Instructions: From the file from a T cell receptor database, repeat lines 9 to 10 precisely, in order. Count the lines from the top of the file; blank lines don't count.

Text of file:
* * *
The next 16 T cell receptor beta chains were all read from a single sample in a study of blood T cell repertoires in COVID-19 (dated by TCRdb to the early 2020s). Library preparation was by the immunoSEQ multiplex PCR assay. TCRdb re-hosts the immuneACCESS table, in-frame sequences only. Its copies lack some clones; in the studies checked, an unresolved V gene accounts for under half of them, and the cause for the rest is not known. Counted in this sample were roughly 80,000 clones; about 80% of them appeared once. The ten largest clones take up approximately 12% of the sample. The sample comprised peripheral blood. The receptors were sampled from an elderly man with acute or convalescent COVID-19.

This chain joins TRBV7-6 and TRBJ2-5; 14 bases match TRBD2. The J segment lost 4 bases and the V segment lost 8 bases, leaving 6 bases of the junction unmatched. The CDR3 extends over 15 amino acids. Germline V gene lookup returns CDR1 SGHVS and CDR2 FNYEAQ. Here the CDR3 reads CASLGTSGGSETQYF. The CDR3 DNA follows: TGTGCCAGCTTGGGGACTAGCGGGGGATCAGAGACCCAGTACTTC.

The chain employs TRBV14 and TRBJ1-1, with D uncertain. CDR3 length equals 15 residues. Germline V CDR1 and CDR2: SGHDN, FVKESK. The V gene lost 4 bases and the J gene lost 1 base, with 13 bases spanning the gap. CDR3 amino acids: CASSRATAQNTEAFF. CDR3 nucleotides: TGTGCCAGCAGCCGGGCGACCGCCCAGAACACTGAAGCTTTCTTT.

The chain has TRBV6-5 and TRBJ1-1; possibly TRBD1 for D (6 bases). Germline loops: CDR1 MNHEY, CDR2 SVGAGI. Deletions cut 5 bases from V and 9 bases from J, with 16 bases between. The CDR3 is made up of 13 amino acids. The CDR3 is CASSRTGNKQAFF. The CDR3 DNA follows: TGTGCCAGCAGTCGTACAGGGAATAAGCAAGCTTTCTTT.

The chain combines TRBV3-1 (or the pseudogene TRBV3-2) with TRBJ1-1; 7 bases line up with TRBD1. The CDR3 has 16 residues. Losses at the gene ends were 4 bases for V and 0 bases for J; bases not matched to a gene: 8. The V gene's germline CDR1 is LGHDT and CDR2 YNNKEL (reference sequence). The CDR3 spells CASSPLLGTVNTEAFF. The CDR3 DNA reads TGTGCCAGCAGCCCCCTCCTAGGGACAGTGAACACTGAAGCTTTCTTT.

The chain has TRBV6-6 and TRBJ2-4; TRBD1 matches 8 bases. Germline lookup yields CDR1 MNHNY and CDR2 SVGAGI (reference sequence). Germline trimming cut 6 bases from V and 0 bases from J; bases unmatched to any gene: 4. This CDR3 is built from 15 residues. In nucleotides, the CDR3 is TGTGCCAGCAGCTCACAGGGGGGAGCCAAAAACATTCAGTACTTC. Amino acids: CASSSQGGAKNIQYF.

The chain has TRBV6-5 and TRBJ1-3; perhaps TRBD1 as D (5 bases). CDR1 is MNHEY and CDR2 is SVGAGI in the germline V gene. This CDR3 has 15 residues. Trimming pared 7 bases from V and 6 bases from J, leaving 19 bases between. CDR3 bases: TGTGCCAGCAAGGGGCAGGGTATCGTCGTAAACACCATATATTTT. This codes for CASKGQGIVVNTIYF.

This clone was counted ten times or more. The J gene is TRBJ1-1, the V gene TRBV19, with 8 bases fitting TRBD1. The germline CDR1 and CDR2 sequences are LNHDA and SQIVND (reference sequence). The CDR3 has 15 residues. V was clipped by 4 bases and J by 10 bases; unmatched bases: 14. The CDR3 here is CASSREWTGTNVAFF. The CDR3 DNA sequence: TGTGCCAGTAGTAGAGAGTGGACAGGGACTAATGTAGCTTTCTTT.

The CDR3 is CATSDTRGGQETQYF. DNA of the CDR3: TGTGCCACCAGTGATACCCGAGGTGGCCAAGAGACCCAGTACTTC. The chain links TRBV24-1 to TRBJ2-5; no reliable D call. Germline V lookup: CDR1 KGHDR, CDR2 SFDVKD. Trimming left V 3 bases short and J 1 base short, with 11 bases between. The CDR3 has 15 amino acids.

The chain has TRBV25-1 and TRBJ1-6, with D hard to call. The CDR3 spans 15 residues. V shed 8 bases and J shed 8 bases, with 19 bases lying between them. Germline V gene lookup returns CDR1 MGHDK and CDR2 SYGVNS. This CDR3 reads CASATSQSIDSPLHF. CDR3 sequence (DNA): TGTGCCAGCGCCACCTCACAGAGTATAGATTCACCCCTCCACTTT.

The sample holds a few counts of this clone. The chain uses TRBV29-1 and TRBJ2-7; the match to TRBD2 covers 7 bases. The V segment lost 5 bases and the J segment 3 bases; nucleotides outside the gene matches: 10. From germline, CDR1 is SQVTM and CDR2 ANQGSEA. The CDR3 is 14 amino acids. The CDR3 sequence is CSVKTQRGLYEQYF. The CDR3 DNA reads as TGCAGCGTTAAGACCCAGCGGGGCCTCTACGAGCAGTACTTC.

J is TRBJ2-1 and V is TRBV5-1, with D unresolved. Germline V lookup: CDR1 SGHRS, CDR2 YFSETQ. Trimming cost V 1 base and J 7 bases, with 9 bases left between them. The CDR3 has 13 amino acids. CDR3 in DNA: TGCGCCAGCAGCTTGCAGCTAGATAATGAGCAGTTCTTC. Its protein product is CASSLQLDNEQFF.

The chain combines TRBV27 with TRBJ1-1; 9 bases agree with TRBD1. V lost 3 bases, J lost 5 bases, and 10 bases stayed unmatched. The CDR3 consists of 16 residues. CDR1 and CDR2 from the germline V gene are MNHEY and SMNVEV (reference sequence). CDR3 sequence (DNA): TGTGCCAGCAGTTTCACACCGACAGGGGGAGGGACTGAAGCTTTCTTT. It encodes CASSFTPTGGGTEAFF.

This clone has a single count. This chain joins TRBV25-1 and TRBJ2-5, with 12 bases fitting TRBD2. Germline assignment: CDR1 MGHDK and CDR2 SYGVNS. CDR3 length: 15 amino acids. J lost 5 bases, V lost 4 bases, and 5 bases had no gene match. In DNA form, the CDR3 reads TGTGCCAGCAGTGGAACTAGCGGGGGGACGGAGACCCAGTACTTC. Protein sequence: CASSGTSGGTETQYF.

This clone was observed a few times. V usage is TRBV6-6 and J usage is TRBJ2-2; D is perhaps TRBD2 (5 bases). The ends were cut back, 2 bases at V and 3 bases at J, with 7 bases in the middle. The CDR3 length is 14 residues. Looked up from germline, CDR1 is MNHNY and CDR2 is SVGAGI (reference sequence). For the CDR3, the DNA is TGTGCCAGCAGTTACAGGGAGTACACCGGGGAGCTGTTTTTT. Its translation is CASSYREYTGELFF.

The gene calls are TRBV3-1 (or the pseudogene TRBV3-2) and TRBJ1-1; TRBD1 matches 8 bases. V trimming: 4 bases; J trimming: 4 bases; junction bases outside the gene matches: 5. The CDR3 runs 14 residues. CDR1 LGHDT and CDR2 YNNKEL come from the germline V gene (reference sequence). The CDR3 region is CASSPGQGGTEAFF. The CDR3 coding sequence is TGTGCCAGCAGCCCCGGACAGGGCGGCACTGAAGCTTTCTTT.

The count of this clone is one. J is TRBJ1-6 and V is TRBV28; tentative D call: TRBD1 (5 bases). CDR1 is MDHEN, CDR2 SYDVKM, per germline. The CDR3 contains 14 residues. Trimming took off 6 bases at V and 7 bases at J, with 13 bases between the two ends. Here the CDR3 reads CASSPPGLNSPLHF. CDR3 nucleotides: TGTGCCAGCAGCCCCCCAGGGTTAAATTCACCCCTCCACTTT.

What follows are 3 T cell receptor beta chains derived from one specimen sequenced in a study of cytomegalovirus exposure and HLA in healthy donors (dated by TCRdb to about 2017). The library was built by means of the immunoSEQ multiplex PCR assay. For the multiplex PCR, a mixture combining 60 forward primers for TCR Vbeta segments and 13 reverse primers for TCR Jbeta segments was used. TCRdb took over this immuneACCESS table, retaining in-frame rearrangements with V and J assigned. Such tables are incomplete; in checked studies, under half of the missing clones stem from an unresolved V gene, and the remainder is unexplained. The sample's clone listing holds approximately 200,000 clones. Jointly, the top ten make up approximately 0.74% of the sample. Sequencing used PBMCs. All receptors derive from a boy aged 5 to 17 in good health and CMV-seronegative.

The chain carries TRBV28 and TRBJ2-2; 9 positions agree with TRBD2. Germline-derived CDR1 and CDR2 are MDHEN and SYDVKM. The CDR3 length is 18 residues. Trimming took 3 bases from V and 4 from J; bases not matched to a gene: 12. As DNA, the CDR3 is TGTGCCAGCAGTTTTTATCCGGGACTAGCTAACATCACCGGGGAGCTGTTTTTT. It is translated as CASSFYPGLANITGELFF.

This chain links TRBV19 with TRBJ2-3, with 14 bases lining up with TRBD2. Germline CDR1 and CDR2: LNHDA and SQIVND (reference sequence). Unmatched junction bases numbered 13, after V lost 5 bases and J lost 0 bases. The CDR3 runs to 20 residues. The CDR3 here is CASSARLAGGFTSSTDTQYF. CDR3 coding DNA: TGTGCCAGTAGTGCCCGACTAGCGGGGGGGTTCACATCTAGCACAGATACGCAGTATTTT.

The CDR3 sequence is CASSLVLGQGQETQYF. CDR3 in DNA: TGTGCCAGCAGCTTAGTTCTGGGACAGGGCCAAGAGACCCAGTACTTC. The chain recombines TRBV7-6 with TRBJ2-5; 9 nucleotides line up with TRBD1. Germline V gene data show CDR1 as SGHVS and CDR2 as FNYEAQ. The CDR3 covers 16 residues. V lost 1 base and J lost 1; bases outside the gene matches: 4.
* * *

The CDR3 is CATSDTRGGQETQYF. DNA of the CDR3: TGTGCCACCAGTGATACCCGAGGTGGCCAAGAGACCCAGTACTTC. The chain links TRBV24-1 to TRBJ2-5; no reliable D call. Germline V lookup: CDR1 KGHDR, CDR2 SFDVKD. Trimming left V 3 bases short and J 1 base short, with 11 bases between. The CDR3 has 15 amino acids.

The chain has TRBV25-1 and TRBJ1-6, with D hard to call. The CDR3 spans 15 residues. V shed 8 bases and J shed 8 bases, with 19 bases lying between them. Germline V gene lookup returns CDR1 MGHDK and CDR2 SYGVNS. This CDR3 reads CASATSQSIDSPLHF. CDR3 sequence (DNA): TGTGCCAGCGCCACCTCACAGAGTATAGATTCACCCCTCCACTTT.